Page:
Transit Stories: Jalisa English

Chicago, IL – Access Living

I was born and raised in Chicago, in the Hyde Park neighborhood. I went to George Washington High School. I’m in the middle of finishing up my college degree in business management and currently taking some computer and information technology classes. While I’m going to school, I’m also really trying to build as much work experience as possible.

It can be tough for me to work, due to my medical issues, but I want to show people that even with my health issues, I matter and can help society. Currently, I’m working at Chili’s and have been there for three years.

I have something called short bowel syndrome. It’s a gastrointestinal disease. What happens is when I eat something, in five or ten minutes, I’m hungry again. My body struggles with absorbing things. I am missing 50% of my digestive system. I mostly depend on protein shakes. Even with living with this disease, I’m not the type of person that gives up.

​That’s one of the reasons I’m involved with Access Living. Access Living is a center of service, advocacy, and social change for people with all kinds of disabilities. I look at the simple fact that I’m fighting for people just like me.

In terms of transportation, I’m currently fighting with my insurance who is refusing to provide any sort of transportation for me to get back and forth to medical appointments. They say it’s because I use an electric scooter. It’s so frustrating because I really need to get to my appointments. I do weekly infusions where I’m hooked up to machines because my body doesn’t have enough magnesium, calcium, and potassium. If my levels drop too low, it can send me into a paralyzed state. My system is starting to wear down, because I don’t have enough viable transportation options to get me to my appointments.

I really wish Chicago and the State of Illinois invested more in our public transit system. It would be great if they updated some of the buses with new speaker systems. I must wear hearing aids and can’t always decipher what they are saying. I also travel with a service dog. Making sure our bus and train systems can better service people with disabilities where it’s easier for people like me to ride public transportation is important.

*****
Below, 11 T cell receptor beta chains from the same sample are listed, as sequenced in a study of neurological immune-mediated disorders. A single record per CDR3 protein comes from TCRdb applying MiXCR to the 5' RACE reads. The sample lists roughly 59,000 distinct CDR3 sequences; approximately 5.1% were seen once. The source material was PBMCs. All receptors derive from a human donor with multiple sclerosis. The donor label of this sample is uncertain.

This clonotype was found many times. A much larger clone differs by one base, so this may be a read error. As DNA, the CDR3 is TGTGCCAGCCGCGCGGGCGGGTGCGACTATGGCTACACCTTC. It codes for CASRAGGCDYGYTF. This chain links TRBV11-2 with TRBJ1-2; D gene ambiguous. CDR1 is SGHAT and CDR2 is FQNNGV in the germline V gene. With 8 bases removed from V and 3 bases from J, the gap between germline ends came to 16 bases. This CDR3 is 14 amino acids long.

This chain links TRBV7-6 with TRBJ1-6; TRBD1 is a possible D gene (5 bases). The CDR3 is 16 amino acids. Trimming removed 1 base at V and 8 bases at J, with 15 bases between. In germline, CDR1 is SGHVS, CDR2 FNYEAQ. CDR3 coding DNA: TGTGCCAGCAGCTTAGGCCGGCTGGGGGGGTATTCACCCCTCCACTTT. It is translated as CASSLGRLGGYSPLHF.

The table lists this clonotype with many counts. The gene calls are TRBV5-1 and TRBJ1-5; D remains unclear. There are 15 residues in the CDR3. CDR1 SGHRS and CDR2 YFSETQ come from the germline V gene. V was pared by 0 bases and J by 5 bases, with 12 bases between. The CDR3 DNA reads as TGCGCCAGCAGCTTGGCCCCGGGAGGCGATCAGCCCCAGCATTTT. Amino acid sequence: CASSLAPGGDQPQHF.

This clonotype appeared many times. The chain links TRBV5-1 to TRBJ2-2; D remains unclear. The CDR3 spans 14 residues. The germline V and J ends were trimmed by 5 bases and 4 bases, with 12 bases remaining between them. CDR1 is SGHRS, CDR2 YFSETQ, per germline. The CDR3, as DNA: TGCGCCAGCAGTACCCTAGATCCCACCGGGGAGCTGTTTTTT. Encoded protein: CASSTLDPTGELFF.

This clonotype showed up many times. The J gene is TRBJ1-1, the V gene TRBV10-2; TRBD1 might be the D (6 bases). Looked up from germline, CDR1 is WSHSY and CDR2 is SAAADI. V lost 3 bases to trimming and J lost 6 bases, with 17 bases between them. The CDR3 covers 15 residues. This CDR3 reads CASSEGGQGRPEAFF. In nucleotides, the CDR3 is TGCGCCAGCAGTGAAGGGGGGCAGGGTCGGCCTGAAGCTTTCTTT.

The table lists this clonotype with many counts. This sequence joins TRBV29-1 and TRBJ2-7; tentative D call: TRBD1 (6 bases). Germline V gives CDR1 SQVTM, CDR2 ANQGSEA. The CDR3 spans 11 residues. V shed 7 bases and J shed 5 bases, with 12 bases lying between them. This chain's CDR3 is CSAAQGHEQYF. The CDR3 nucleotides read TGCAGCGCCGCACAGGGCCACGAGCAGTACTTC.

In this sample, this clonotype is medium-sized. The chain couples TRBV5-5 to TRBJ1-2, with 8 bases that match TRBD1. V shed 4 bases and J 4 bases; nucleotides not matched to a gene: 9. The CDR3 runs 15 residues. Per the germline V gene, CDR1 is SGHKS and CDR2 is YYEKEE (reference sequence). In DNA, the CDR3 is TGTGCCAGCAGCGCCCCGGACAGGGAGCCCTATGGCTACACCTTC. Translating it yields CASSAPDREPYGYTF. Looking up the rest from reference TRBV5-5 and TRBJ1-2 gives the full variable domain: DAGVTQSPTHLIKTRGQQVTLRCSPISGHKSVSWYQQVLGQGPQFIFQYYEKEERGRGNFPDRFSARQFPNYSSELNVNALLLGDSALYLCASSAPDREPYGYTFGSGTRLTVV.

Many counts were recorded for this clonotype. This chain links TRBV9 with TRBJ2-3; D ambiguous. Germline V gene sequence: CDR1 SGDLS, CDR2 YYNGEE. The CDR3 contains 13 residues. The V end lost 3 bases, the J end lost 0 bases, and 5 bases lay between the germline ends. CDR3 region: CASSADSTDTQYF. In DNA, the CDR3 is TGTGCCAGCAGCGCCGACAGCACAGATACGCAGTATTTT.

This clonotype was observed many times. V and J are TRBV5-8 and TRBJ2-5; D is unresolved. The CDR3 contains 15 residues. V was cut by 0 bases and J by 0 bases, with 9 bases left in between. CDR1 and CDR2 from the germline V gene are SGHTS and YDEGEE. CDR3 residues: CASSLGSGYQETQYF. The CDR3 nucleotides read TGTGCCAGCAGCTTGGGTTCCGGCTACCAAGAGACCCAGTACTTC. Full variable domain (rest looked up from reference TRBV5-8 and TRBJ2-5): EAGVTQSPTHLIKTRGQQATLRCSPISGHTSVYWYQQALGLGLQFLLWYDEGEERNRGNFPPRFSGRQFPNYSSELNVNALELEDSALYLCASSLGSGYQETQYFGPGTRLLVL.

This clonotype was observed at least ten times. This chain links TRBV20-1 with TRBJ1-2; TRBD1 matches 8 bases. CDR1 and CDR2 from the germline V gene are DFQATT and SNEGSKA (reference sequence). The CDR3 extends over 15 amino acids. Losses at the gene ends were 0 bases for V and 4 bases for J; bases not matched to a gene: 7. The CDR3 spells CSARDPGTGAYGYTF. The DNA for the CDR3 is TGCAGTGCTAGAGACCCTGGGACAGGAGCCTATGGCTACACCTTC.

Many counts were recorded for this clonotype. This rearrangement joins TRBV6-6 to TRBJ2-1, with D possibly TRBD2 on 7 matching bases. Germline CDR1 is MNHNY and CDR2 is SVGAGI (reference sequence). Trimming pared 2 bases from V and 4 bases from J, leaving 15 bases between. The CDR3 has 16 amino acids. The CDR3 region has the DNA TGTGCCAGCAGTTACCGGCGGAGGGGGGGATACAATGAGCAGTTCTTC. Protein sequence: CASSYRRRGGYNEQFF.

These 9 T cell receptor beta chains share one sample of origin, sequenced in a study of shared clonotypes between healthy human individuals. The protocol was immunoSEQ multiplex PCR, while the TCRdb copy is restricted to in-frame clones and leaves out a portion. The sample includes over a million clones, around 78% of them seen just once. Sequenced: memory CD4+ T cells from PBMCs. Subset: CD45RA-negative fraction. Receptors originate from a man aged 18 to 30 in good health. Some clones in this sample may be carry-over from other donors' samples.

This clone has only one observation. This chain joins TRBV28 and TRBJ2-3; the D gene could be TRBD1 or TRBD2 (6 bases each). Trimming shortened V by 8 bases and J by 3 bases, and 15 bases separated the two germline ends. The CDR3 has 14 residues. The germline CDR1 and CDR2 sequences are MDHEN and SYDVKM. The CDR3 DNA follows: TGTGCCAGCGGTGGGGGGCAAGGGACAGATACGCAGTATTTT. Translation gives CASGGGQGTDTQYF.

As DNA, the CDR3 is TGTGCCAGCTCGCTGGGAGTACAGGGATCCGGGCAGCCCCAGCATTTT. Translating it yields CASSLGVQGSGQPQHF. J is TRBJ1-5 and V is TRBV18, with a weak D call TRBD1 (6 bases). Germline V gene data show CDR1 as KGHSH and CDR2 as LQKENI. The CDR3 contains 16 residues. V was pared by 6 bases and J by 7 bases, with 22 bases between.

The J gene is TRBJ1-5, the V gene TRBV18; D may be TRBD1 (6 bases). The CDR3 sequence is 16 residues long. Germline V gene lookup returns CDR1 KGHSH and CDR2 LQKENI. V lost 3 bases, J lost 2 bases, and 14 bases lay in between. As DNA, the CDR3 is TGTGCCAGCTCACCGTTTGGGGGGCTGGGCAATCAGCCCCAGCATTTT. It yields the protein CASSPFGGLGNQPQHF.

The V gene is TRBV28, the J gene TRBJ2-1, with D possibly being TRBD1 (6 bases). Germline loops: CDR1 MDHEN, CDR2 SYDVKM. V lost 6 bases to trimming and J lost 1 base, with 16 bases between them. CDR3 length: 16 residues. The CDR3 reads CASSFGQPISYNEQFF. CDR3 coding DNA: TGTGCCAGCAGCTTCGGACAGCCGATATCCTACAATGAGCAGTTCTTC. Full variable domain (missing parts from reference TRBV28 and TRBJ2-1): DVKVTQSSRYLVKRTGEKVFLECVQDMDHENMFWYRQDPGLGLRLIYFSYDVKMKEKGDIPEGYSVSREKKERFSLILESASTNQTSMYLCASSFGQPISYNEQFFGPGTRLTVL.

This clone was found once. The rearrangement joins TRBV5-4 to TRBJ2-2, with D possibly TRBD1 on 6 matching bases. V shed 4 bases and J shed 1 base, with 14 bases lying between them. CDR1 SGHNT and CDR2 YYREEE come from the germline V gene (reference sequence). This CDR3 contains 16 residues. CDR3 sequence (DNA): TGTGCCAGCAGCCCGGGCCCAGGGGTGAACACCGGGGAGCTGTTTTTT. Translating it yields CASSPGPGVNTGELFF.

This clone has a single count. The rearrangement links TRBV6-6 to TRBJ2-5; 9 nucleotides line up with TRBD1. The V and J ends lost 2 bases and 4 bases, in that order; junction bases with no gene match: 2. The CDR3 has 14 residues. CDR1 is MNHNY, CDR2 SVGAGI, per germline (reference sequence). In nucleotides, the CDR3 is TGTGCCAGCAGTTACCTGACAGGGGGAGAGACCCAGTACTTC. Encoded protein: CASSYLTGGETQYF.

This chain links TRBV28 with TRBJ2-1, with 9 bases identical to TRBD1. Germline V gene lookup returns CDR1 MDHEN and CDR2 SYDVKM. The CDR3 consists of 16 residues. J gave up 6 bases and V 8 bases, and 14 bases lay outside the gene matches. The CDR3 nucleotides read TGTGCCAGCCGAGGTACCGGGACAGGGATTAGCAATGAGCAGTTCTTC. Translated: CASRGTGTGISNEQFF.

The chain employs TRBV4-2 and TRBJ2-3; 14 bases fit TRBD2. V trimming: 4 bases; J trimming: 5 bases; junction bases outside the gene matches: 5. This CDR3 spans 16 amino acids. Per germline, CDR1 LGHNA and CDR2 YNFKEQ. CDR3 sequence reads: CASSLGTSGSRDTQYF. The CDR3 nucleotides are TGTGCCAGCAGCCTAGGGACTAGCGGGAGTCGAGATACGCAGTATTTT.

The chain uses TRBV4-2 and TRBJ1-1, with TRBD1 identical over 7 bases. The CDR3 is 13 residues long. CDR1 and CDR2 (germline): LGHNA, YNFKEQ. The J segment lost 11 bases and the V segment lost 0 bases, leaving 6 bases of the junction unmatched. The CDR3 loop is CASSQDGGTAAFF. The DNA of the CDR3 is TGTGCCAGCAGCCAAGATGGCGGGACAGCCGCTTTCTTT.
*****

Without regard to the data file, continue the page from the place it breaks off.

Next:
Investing more in operations could mean having an extra aide on the bus that could help not only me, but the bus drivers manage their routes. That would really make people feel welcome. It could really help to make sure people with wheelchairs and families with babies are comfortably seated and get to where they are going. They would almost be like a flight attendant. This isn’t some wild idea. We have proven we can do it. I rode the school bus growing up. We had an extra aide on the bus when I was growing up.

If I was sitting in front of my Member of Congress right now, I would demand more funding for our public transit system and extra investments for people living with disabilities. We matter too, don’t forget about us as well.  Thanks for listening to my story.

About Transit Stories

Transit Stories” is a series of real-life experiences with public transit in the U.S. We feature the first-hand experience of public transit riders from across the country. From large cities to small towns, we will document the experiences of the millions of users of busses, trains, ferries, and other forms of public transit in the US. Public transit is essential to our communities, to cooling the planet, to advancing equity. Transit is essential to our very lives.

There is a unique opportunity for the country to make a historic investment in public transit funding to help the country build back better. 

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